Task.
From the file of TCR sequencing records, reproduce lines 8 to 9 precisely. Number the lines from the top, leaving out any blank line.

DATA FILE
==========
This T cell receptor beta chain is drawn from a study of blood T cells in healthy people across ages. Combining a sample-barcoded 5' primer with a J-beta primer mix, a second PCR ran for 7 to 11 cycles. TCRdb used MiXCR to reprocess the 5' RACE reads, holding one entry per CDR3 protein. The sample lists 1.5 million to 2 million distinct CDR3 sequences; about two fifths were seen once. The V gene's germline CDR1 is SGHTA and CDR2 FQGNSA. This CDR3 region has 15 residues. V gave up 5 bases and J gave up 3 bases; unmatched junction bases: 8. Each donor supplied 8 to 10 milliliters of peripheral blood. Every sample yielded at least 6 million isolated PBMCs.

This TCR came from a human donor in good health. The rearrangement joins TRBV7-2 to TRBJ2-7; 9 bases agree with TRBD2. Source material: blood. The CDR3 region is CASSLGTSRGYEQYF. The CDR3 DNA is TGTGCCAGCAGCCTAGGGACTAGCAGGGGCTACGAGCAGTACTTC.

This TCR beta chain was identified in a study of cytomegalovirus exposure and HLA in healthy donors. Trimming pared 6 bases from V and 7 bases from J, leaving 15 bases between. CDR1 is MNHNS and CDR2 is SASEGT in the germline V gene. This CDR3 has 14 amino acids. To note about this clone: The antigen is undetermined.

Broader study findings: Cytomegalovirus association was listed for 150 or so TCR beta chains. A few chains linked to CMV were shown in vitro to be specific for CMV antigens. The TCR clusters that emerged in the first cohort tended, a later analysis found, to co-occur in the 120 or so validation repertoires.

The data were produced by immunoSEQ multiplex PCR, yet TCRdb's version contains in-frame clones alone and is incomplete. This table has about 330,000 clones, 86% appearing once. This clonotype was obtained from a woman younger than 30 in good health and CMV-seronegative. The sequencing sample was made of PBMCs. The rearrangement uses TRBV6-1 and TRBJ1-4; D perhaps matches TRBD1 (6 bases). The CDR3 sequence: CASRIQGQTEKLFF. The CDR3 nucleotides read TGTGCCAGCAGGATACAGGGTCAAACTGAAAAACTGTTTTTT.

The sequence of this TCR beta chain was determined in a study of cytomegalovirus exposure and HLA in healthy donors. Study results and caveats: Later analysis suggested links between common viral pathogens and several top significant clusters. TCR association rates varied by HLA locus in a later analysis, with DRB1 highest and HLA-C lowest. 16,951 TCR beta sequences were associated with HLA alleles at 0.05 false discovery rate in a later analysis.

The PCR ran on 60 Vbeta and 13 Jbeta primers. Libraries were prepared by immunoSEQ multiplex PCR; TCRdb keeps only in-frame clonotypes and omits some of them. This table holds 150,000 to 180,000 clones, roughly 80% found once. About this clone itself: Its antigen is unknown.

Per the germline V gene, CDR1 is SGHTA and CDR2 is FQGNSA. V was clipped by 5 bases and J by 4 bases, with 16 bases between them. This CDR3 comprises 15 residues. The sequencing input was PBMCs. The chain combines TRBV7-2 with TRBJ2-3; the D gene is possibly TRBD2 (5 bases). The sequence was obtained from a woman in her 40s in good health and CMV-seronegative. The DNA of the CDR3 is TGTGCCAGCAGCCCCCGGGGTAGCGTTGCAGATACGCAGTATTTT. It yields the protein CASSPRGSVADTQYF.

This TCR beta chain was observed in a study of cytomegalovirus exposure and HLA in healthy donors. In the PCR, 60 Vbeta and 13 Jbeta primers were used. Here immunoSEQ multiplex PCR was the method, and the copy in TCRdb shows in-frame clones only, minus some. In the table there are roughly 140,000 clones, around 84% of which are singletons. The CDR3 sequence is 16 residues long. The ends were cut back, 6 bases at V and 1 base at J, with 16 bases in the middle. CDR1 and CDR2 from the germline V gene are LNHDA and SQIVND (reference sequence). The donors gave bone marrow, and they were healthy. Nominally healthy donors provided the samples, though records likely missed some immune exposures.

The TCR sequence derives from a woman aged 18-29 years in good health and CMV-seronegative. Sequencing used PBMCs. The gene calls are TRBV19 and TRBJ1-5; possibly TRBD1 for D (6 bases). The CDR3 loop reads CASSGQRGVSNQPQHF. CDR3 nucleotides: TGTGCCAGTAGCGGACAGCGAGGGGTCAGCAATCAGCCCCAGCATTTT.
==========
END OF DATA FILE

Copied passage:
Per the germline V gene, CDR1 is SGHTA and CDR2 is FQGNSA. V was clipped by 5 bases and J by 4 bases, with 16 bases between them. This CDR3 comprises 15 residues. The sequencing input was PBMCs. The chain combines TRBV7-2 with TRBJ2-3; the D gene is possibly TRBD2 (5 bases). The sequence was obtained from a woman in her 40s in good health and CMV-seronegative. The DNA of the CDR3 is TGTGCCAGCAGCCCCCGGGGTAGCGTTGCAGATACGCAGTATTTT. It yields the protein CASSPRGSVADTQYF.

This TCR beta chain was observed in a study of cytomegalovirus exposure and HLA in healthy donors. In the PCR, 60 Vbeta and 13 Jbeta primers were used. Here immunoSEQ multiplex PCR was the method, and the copy in TCRdb shows in-frame clones only, minus some. In the table there are roughly 140,000 clones, around 84% of which are singletons. The CDR3 sequence is 16 residues long. The ends were cut back, 6 bases at V and 1 base at J, with 16 bases in the middle. CDR1 and CDR2 from the germline V gene are LNHDA and SQIVND (reference sequence). The donors gave bone marrow, and they were healthy. Nominally healthy donors provided the samples, though records likely missed some immune exposures.